Source: CCPA


Most domestic data privacy laws are enforceable by the state attorney general’s office, however it’s only enforceable if it can be proven that a business’ inadequate security measures specifically caused a data breach that allowed for consumers’ Social Security numbers, credit cards or health information to be disclosed. Typically, if the breach does not involve highly sensitive information a suit is not likely to be pursued, however legislators are considering amending to allow for any violations not just those that can potentially cause substantial harm. In case of a successful suit, the most fines range from $2,500 to $7,500 and allow businesses up to 30 days to correct violations.  

What’s next?

Domestically, the passing of the CCPA is widely seen as just the first step in establishing stronger consumer privacy protection laws in the United States. There are already several stricter amendments to the law currently up for legislative consideration. The belief is that the law will lead to more comprehensive legislation in the future.

There is a growing handful of other states that have enacted similarly robust data privacy protection laws  as those passed in California, however with some very important additions including:

Major international data privacy and consumer protection laws

EU General Data Protection Regulation (GDPR)

GDPR provides a common data privacy law that affects all individuals, companies or businesses that have a presence or does any sort of business with the EU. GDPR fines are scalable and designed to make non-compliance a costly mistake for both large and small businesses alike. With two tiers of penalties, which max out at €20 million (approximately $26 million) or 4% of global revenue (whichever is higher) and the ability for individuals to seek compensation for damages, the cost of non-compliance is stiff. Generally accepted principles, much unlike the CCPA in the U.S., are as follows with two additional rights also afforded:
  1. Right to access. Individuals can ask for a copy of their collected personal data along with an explanation of how this data is being used.
  2. Right to rectification. Individuals have the right to revise or remove any of their personal data at any point.
  3. Right to be forgotten. Individuals can request their personal data be deleted completely.
  4. Right to restrict processing. If an individual believes, for example, that their personal data is inaccurate or collected unlawfully, they can request limited use of their personal data.
  5. Right of portability. Individuals have the right to receive and reuse their personal data in a structured, commonly used and machine-readable format (i.e CSV, XML and JSON file formats) that can easily be transferred.
  6. Right to object/opt out. Individuals can opt out of their personal data being processed for a business’ reporting, email marketing or marketing efforts at any time.
Under GDPR, processing personal data is generally prohibited, this includes pseudonymized information. There are however a few explicit times a business can process personal data. These include:
  • With expressed consent from the individual (ex. opting in)
  • Due to contract or legal obligations
  • Necessary to save a life
  • To perform a task in the public interest or to carry out some official function
  • There’s a legitimate interest to process someone’s personal data. (Has the most flexible legal basis, although the rights of individuals will always override your interests, especially if it’s related to the data of a minor.)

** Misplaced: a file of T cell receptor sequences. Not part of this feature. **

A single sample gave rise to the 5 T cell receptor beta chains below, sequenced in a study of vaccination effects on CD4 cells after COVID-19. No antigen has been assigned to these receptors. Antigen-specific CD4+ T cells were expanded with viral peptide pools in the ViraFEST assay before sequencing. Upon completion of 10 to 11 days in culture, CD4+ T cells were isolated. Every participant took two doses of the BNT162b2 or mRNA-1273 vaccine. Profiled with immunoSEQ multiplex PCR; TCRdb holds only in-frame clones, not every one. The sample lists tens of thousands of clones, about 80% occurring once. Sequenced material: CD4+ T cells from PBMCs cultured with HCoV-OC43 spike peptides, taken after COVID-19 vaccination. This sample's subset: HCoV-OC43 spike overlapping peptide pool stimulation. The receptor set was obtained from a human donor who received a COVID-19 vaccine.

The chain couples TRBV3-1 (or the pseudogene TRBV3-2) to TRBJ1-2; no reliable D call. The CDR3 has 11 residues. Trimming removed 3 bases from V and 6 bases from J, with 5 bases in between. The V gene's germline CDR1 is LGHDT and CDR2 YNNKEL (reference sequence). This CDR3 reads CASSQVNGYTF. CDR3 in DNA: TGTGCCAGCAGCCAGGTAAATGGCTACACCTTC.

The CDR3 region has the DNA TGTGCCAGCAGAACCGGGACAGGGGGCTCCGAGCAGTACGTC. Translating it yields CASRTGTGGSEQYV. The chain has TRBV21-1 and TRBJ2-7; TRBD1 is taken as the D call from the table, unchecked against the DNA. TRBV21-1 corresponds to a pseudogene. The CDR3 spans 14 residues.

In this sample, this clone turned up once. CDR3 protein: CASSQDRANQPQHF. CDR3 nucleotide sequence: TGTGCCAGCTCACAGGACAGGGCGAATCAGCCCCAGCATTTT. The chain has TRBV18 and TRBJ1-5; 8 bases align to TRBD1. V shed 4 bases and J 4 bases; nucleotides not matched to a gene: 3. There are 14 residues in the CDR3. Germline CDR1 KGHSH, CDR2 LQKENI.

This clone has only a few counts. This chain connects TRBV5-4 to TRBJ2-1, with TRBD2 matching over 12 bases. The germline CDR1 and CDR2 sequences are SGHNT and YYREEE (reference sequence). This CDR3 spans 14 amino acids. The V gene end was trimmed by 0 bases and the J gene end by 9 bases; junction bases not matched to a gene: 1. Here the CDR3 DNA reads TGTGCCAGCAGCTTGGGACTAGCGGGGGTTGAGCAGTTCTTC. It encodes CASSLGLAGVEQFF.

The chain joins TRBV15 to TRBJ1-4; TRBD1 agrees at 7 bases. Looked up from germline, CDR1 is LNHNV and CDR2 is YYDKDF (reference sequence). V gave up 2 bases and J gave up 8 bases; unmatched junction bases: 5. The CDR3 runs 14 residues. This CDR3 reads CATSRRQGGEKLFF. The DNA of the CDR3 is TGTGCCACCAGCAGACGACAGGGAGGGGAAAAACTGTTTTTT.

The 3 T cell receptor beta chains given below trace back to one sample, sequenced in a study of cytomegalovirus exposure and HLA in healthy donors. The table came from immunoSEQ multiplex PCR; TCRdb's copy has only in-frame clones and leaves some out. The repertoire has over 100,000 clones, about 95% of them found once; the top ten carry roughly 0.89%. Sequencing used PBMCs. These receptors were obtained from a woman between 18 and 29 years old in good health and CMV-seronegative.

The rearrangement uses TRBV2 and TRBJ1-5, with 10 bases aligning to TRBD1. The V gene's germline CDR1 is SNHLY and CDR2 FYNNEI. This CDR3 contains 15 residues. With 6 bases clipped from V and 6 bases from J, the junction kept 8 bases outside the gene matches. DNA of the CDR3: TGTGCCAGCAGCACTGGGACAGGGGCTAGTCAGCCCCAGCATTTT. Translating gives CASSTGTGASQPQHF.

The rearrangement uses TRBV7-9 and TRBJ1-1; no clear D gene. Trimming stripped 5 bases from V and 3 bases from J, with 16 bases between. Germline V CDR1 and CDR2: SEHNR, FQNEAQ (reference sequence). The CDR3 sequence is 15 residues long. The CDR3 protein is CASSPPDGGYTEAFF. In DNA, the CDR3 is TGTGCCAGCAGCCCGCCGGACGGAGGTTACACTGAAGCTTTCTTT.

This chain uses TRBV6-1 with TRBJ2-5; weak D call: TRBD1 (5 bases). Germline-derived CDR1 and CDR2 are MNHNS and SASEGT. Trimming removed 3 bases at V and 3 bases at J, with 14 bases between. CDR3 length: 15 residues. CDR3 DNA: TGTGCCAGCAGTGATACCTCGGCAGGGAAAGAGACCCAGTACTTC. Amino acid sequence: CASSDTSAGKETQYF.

If there has been a data breach, under GDPR it is mandatory that a business inform all individuals whose personal data they’ve collected within 72 hours of learning of and reporting a breach to the ICO. Source: GDPR

Germany’s Bundesdatenschutzgesetz (BDSG)

Germany is the first Member State in the EU to enact national privacy laws to supplement the GDPR. BDSG lays out more rules for data processing based on environments (i.e. context of employment, surveillance of public places). Also, a Data Protection Officer is needed if at least 10 people are regularly engaged in the processing of personal data whether manually or through automated means.

Source: BDSG

Canada’s Personal Information Protection and Electronic Documents Act (PIPEDA)

PIPEDA is akin to both the U.S.’s CCPA laws and the EU’s GDPR, but with less teeth. Fines are much milder in comparison maxing out at CAD$100,000 (approximately $76,000) for serious offenses. These specific offenses include acting against whistle blower employees, obstructing a federal Privacy Commissioner investigation or audit, and failing to retain personal data to allow individuals the opportunity to exercise their rights.

Source: PIPEDA


With GDPR enforcement now in full swing, the Information Commissioner’s Office (ICO) is charged with investigating, enforcing and issuing financial penalties to ensure compliance measures are being followed. All data breaches must be reported to the ICO and, beyond issuing financial penalties, the ICO can impose powerful business corrections that considerably impact the day-to-day operations of a business. Nothing is off limits, although the ICO has confirmed that they will reserve top end fines for only the most serious data breaches.

Within Germany, certain BDSG data protection infringements are also now considered criminal offences and can be sentenced up to three years in prison or a fine. These cases are typically reserved for instances in which personal data is illegally transferred to third parties, somehow made accessible for commercial purposes on a large scale or if personal data is gained through intentional and harmful fraud.

What’s next?

The enactment of the GDPR prompted an international interest to better understand and comply with data privacy and protection laws aimed at consumers. Many companies are still working towards compliance and some have been hit with major fines to expedite the process further. However, the belief is that law will continue to lead to more comprehensive and transparent data processing legislation in the future. With Germany taking the first steps in their BDSG laws, other member states are also poised to pass other supplementary national legislation along with GDPR in their countries.